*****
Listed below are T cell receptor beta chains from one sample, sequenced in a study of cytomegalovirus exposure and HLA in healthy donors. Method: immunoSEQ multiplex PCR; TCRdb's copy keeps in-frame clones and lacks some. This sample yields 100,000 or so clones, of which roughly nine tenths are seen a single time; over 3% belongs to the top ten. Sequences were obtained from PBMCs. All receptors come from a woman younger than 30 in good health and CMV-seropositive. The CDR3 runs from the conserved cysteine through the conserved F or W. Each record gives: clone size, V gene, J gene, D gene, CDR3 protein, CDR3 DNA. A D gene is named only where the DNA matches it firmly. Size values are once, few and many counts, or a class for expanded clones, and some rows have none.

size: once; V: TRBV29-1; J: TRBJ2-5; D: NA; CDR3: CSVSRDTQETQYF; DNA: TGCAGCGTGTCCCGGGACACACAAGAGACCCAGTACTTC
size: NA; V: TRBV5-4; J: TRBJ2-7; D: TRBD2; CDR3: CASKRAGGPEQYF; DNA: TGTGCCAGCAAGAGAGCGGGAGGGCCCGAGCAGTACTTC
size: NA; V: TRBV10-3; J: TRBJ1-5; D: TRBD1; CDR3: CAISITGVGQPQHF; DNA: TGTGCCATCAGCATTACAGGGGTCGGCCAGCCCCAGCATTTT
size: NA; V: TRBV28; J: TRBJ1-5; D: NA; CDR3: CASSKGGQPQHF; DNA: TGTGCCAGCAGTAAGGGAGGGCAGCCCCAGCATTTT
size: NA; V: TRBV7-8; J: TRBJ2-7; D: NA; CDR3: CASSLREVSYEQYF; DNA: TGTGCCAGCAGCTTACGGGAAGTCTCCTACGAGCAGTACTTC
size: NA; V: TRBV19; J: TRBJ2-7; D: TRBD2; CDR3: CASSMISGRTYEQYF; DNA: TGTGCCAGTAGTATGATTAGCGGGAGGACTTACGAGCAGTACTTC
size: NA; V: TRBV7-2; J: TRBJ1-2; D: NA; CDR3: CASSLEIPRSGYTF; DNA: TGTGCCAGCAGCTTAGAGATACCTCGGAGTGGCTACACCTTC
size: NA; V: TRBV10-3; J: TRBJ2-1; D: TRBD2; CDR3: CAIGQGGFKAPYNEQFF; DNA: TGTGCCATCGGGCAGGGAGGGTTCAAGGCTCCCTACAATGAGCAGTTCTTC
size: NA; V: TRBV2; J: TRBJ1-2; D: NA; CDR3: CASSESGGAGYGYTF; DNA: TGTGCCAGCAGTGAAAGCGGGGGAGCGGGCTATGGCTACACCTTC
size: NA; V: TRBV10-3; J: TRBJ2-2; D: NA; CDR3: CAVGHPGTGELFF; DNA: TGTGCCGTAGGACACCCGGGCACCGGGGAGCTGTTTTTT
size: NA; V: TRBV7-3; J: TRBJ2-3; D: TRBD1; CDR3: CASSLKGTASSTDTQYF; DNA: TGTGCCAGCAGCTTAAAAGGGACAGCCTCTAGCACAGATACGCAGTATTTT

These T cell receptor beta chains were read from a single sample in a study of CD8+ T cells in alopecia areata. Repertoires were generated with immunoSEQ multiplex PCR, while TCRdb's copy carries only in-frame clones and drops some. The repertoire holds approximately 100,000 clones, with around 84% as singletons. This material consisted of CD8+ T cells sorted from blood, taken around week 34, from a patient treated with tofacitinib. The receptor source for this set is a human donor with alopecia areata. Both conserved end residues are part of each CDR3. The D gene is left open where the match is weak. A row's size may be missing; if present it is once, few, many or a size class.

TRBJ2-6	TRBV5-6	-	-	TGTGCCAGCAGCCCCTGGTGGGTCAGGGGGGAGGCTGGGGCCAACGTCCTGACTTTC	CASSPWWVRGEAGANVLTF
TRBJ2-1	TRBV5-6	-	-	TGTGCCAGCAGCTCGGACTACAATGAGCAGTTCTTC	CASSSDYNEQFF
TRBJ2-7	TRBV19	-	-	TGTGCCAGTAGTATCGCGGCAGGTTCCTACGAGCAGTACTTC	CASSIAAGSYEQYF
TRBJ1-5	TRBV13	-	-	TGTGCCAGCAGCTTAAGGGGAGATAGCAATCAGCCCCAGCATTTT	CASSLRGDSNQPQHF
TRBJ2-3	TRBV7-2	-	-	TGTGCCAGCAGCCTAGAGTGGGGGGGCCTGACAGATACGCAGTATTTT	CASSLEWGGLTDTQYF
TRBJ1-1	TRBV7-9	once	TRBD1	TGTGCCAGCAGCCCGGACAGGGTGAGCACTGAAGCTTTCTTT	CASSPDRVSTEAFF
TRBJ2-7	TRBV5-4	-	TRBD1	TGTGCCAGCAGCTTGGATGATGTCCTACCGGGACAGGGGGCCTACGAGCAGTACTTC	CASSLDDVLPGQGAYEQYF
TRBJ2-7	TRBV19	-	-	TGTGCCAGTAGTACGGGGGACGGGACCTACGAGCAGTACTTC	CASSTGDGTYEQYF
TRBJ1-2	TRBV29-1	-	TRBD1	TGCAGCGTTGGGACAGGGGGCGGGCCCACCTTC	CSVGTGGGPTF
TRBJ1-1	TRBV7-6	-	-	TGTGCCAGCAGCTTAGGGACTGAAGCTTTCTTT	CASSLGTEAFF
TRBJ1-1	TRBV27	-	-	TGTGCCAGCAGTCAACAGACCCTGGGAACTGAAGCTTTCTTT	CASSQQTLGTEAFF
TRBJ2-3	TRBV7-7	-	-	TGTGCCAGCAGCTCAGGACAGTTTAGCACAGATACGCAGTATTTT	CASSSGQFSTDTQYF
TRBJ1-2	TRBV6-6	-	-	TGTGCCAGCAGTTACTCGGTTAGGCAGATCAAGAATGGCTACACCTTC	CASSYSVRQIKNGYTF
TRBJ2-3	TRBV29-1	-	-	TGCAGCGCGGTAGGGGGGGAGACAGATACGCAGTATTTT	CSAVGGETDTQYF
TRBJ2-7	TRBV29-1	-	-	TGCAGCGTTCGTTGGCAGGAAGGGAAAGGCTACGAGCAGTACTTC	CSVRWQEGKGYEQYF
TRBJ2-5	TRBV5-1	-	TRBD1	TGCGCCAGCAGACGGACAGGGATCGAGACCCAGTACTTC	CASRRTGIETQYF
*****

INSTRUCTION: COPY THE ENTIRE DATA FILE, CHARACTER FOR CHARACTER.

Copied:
Listed below are T cell receptor beta chains from one sample, sequenced in a study of cytomegalovirus exposure and HLA in healthy donors. Method: immunoSEQ multiplex PCR; TCRdb's copy keeps in-frame clones and lacks some. This sample yields 100,000 or so clones, of which roughly nine tenths are seen a single time; over 3% belongs to the top ten. Sequences were obtained from PBMCs. All receptors come from a woman younger than 30 in good health and CMV-seropositive. The CDR3 runs from the conserved cysteine through the conserved F or W. Each record gives: clone size, V gene, J gene, D gene, CDR3 protein, CDR3 DNA. A D gene is named only where the DNA matches it firmly. Size values are once, few and many counts, or a class for expanded clones, and some rows have none.

size: once; V: TRBV29-1; J: TRBJ2-5; D: NA; CDR3: CSVSRDTQETQYF; DNA: TGCAGCGTGTCCCGGGACACACAAGAGACCCAGTACTTC
size: NA; V: TRBV5-4; J: TRBJ2-7; D: TRBD2; CDR3: CASKRAGGPEQYF; DNA: TGTGCCAGCAAGAGAGCGGGAGGGCCCGAGCAGTACTTC
size: NA; V: TRBV10-3; J: TRBJ1-5; D: TRBD1; CDR3: CAISITGVGQPQHF; DNA: TGTGCCATCAGCATTACAGGGGTCGGCCAGCCCCAGCATTTT
size: NA; V: TRBV28; J: TRBJ1-5; D: NA; CDR3: CASSKGGQPQHF; DNA: TGTGCCAGCAGTAAGGGAGGGCAGCCCCAGCATTTT
size: NA; V: TRBV7-8; J: TRBJ2-7; D: NA; CDR3: CASSLREVSYEQYF; DNA: TGTGCCAGCAGCTTACGGGAAGTCTCCTACGAGCAGTACTTC
size: NA; V: TRBV19; J: TRBJ2-7; D: TRBD2; CDR3: CASSMISGRTYEQYF; DNA: TGTGCCAGTAGTATGATTAGCGGGAGGACTTACGAGCAGTACTTC
size: NA; V: TRBV7-2; J: TRBJ1-2; D: NA; CDR3: CASSLEIPRSGYTF; DNA: TGTGCCAGCAGCTTAGAGATACCTCGGAGTGGCTACACCTTC
size: NA; V: TRBV10-3; J: TRBJ2-1; D: TRBD2; CDR3: CAIGQGGFKAPYNEQFF; DNA: TGTGCCATCGGGCAGGGAGGGTTCAAGGCTCCCTACAATGAGCAGTTCTTC
size: NA; V: TRBV2; J: TRBJ1-2; D: NA; CDR3: CASSESGGAGYGYTF; DNA: TGTGCCAGCAGTGAAAGCGGGGGAGCGGGCTATGGCTACACCTTC
size: NA; V: TRBV10-3; J: TRBJ2-2; D: NA; CDR3: CAVGHPGTGELFF; DNA: TGTGCCGTAGGACACCCGGGCACCGGGGAGCTGTTTTTT
size: NA; V: TRBV7-3; J: TRBJ2-3; D: TRBD1; CDR3: CASSLKGTASSTDTQYF; DNA: TGTGCCAGCAGCTTAAAAGGGACAGCCTCTAGCACAGATACGCAGTATTTT

These T cell receptor beta chains were read from a single sample in a study of CD8+ T cells in alopecia areata. Repertoires were generated with immunoSEQ multiplex PCR, while TCRdb's copy carries only in-frame clones and drops some. The repertoire holds approximately 100,000 clones, with around 84% as singletons. This material consisted of CD8+ T cells sorted from blood, taken around week 34, from a patient treated with tofacitinib. The receptor source for this set is a human donor with alopecia areata. Both conserved end residues are part of each CDR3. The D gene is left open where the match is weak. A row's size may be missing; if present it is once, few, many or a size class.

TRBJ2-6	TRBV5-6	-	-	TGTGCCAGCAGCCCCTGGTGGGTCAGGGGGGAGGCTGGGGCCAACGTCCTGACTTTC	CASSPWWVRGEAGANVLTF
TRBJ2-1	TRBV5-6	-	-	TGTGCCAGCAGCTCGGACTACAATGAGCAGTTCTTC	CASSSDYNEQFF
TRBJ2-7	TRBV19	-	-	TGTGCCAGTAGTATCGCGGCAGGTTCCTACGAGCAGTACTTC	CASSIAAGSYEQYF
TRBJ1-5	TRBV13	-	-	TGTGCCAGCAGCTTAAGGGGAGATAGCAATCAGCCCCAGCATTTT	CASSLRGDSNQPQHF
TRBJ2-3	TRBV7-2	-	-	TGTGCCAGCAGCCTAGAGTGGGGGGGCCTGACAGATACGCAGTATTTT	CASSLEWGGLTDTQYF
TRBJ1-1	TRBV7-9	once	TRBD1	TGTGCCAGCAGCCCGGACAGGGTGAGCACTGAAGCTTTCTTT	CASSPDRVSTEAFF
TRBJ2-7	TRBV5-4	-	TRBD1	TGTGCCAGCAGCTTGGATGATGTCCTACCGGGACAGGGGGCCTACGAGCAGTACTTC	CASSLDDVLPGQGAYEQYF
TRBJ2-7	TRBV19	-	-	TGTGCCAGTAGTACGGGGGACGGGACCTACGAGCAGTACTTC	CASSTGDGTYEQYF
TRBJ1-2	TRBV29-1	-	TRBD1	TGCAGCGTTGGGACAGGGGGCGGGCCCACCTTC	CSVGTGGGPTF
TRBJ1-1	TRBV7-6	-	-	TGTGCCAGCAGCTTAGGGACTGAAGCTTTCTTT	CASSLGTEAFF
TRBJ1-1	TRBV27	-	-	TGTGCCAGCAGTCAACAGACCCTGGGAACTGAAGCTTTCTTT	CASSQQTLGTEAFF
TRBJ2-3	TRBV7-7	-	-	TGTGCCAGCAGCTCAGGACAGTTTAGCACAGATACGCAGTATTTT	CASSSGQFSTDTQYF
TRBJ1-2	TRBV6-6	-	-	TGTGCCAGCAGTTACTCGGTTAGGCAGATCAAGAATGGCTACACCTTC	CASSYSVRQIKNGYTF
TRBJ2-3	TRBV29-1	-	-	TGCAGCGCGGTAGGGGGGGAGACAGATACGCAGTATTTT	CSAVGGETDTQYF
TRBJ2-7	TRBV29-1	-	-	TGCAGCGTTCGTTGGCAGGAAGGGAAAGGCTACGAGCAGTACTTC	CSVRWQEGKGYEQYF
TRBJ2-5	TRBV5-1	-	TRBD1	TGCGCCAGCAGACGGACAGGGATCGAGACCCAGTACTTC	CASRRTGIETQYF